The investigative report they had been working on for the better part of a year, which detailed the hidden financial ties between one of the wealthiest men in China and the families of top Chinese leaders, would not be published.
In the call late last month, (longtime Bloomberg News editor in chief Matthew) Winkler defended his decision, comparing it to the self-censorship by foreign news bureaus trying to preserve their ability to report inside Nazi-era Germany, according to Bloomberg employees familiar with the discussion.
“He said, ‘If we run the story, we’ll be kicked out of China,’ ” one of the employees said. Less than a week later, a second article, about the children of senior Chinese officials employed by foreign banks, was also declared dead, employees said.
- Extensive hacking of major telecommunication companies in China to access text messages
- Sustained attacks on network backbones at Tsinghua University, China’s premier seat of learning
- Hacking of computers at the Hong Kong headquarters of Pacnet, which owns one of the most extensive fibre optic submarine cable networks in the region
Assuming Edward Snowden isn’t naive enough to think the Chinese don’t spy on us, what’s his rationale for spilling U.S. secrets to state-run media?
Before the birth of the Antichrist (a female, striking a blow for women) pushes Edward Snowden from the national consciousness, let’s revisit Edward Snowden’s judgement.
“Whether it was youthful naïveté or just ignorance, Mr. Snowden’s positive view of Hong Kong no longer matches the reality, according to the director of Hong Kong Human Rights Monitor. “Shortly before his arrival, the international organization Freedom House ranked Hong Kong 71st in the world in protection of political rights and civil liberties. Reporters Without Borders has dropped Hong Kong on its ranking of press freedom to No. 58, from No. 18 in 2002.”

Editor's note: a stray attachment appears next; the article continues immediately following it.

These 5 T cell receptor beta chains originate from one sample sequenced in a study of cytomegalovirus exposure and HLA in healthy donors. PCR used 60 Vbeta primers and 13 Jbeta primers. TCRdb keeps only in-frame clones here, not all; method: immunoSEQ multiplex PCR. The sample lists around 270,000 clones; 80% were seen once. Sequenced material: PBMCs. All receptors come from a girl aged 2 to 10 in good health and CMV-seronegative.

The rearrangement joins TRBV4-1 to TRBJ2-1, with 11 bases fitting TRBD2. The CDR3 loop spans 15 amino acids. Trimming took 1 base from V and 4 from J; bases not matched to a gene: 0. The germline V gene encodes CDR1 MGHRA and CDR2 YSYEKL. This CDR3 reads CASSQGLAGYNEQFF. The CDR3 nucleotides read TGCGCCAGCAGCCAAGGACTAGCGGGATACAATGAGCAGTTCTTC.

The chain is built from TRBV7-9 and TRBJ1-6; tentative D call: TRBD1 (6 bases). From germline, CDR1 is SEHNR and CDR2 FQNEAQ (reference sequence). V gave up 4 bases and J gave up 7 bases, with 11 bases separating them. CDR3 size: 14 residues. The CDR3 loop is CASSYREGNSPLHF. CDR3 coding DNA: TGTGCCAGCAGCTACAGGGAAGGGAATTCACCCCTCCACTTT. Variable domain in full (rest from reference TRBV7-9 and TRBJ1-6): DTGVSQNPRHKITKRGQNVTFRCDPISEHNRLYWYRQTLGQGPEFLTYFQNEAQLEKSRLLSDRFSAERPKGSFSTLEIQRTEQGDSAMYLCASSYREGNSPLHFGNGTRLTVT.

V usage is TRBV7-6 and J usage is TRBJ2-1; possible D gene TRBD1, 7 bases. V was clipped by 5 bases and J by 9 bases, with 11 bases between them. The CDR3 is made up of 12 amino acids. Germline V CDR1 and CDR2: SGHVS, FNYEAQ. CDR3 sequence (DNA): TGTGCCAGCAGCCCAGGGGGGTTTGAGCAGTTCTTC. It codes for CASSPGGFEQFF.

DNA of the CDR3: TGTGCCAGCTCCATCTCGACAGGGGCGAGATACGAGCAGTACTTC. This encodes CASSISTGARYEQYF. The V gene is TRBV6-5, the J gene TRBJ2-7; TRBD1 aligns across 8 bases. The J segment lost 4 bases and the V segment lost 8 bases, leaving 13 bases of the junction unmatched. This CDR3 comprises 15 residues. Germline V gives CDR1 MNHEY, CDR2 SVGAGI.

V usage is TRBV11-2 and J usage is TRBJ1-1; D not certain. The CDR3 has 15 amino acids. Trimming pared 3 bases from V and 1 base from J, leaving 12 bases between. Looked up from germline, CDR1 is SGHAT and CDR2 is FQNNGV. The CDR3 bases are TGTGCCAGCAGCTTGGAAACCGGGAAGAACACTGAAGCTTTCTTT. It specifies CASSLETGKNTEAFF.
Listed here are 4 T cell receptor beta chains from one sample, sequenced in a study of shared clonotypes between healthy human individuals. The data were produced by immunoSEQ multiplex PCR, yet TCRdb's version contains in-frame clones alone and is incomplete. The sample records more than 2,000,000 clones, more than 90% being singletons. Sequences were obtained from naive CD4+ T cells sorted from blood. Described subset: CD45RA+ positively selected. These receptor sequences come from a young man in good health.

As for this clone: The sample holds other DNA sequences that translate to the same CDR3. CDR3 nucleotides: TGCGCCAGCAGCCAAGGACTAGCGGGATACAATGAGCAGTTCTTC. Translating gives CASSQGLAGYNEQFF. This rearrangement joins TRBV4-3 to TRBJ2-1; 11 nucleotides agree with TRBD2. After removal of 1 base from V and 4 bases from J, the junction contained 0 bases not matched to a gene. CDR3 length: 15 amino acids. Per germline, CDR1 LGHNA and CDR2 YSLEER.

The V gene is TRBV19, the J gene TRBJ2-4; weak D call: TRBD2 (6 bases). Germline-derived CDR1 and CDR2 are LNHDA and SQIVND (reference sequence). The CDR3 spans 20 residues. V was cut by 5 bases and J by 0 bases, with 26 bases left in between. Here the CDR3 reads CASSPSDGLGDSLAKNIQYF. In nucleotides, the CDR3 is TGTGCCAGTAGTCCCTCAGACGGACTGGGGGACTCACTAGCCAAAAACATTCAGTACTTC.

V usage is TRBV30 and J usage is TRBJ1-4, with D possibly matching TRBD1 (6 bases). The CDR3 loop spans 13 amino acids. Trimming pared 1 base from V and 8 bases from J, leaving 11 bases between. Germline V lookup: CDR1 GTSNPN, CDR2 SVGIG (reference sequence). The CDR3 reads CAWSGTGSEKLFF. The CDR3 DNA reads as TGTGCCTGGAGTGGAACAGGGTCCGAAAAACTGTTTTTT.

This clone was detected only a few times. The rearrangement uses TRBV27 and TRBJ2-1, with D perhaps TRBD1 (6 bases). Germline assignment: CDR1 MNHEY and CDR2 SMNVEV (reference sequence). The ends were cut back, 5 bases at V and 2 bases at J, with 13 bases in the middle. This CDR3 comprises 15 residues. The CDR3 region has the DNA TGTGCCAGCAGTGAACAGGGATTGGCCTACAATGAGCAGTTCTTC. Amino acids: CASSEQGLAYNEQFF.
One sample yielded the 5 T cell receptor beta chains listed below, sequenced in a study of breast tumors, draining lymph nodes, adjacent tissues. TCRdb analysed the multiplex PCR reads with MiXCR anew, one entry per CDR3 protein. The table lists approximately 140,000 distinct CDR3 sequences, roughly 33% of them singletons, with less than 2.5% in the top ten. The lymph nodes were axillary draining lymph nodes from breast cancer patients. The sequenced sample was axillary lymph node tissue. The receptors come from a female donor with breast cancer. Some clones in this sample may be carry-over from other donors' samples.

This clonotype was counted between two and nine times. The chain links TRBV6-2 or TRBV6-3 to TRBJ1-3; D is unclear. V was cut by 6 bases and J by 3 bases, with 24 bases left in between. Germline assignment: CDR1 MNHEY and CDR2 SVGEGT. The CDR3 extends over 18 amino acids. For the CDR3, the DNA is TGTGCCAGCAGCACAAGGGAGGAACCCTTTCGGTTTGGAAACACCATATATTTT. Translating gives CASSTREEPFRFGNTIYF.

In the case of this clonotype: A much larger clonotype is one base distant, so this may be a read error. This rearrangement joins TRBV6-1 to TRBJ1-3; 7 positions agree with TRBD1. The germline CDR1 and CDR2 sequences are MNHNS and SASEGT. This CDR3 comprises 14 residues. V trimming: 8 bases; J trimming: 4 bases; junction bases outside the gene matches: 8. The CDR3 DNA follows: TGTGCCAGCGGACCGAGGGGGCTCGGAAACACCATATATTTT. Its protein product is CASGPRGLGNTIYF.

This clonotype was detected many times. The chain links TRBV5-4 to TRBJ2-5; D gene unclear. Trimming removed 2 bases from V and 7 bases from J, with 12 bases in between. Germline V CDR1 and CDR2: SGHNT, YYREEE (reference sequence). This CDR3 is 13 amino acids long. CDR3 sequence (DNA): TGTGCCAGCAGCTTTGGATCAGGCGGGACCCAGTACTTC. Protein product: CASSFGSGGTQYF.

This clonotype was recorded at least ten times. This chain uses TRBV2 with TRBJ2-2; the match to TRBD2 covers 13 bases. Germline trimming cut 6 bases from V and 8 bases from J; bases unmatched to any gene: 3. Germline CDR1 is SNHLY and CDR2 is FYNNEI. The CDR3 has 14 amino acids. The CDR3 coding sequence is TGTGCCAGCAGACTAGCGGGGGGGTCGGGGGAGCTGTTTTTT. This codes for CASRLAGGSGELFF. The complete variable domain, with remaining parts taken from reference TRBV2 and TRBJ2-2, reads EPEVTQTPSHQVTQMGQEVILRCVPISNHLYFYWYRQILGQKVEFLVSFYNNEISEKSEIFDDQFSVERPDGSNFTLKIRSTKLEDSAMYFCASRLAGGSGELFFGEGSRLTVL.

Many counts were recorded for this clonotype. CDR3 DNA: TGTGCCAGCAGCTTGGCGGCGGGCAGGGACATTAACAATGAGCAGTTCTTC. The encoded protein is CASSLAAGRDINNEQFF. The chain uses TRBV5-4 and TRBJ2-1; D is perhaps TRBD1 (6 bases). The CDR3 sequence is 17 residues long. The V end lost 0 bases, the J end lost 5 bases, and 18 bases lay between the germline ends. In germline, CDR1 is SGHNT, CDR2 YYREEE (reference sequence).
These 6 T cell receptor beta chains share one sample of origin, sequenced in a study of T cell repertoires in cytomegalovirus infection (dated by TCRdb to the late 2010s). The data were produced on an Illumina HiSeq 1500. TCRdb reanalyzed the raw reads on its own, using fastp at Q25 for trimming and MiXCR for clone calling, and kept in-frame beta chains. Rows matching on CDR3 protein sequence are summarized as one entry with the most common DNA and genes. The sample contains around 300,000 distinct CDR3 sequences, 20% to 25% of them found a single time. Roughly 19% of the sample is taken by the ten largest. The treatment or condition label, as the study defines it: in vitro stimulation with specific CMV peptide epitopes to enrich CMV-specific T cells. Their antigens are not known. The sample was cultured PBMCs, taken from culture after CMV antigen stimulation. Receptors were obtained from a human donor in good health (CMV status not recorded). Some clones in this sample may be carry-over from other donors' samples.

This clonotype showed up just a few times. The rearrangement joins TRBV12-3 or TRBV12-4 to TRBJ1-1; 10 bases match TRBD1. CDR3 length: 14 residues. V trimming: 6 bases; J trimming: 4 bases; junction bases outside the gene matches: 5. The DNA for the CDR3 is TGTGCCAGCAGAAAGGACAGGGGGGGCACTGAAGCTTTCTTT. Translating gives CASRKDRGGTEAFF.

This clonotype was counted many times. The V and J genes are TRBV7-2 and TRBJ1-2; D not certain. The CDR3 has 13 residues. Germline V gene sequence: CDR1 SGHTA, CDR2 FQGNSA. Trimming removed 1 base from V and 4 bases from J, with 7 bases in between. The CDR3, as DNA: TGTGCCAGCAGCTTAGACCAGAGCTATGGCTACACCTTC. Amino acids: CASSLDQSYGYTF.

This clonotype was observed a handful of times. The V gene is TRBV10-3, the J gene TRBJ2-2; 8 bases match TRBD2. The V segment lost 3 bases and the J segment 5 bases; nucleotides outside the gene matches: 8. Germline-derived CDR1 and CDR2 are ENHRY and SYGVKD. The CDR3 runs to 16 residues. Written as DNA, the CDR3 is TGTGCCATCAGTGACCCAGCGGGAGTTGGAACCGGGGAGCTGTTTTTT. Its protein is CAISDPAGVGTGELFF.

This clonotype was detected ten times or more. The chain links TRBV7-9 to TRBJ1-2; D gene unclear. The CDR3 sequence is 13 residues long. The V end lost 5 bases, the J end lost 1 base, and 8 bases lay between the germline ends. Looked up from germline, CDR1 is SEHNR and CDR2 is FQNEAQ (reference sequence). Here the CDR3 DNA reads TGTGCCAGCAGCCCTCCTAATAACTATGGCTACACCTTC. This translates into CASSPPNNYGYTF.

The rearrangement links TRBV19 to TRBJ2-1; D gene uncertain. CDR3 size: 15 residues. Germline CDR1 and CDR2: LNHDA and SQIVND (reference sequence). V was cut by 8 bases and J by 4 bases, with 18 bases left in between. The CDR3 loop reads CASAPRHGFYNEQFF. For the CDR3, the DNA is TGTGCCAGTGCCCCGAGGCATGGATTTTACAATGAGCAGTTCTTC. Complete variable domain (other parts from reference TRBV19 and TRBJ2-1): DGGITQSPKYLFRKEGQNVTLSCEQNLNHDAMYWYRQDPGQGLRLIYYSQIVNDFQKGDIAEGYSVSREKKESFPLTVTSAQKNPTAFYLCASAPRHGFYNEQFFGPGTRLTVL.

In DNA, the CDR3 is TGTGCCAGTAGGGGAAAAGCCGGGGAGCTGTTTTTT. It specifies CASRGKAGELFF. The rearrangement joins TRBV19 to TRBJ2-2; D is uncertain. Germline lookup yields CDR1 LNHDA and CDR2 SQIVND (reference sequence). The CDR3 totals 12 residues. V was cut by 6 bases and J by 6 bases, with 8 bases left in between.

As for Hong Kong’s landlord …
Those who care or purport to care about human rights must start to discuss this problem in plain words. Is there an initiative to save the un-massacred remains of the people of Darfur? It will be met by a Chinese veto. Does anyone care about Robert Mugabe treating his desperate population as if it belonged to him personally? China is always ready to help him out. Are the North Koreans starved and isolated so that a demented playboy can posture with nuclear weapons? Beijing will give the demented playboy a guarantee. How long can Southeast Asia bear the shame and misery of the Burmese junta? As long as the embrace of China persists. The identity of Tibet is being obliterated by the deliberate importation of Chinese settlers. Mahmoud Ahmadinejad, a man who claims even to know and determine the sex lives of his serfs (by the way, the very essence of totalitarianism), is armed and financed by China.
Writing for Foreign Policy, Gordon G. Chang predicts the collapse of the Communist Party in China. Let’s hope he’s right.
At a time when crucial challenges mount, the Communist Party is beginning a multi-year political transition and therefore ill-prepared for the problems it faces. There are already visible splits among Party elites, and the leadership’s sluggish response in recent months — in marked contrast to its lightning-fast reaction in 2008 to economic troubles abroad — indicates that the decision-making process in Beijing is deteriorating. So check the box on divided government.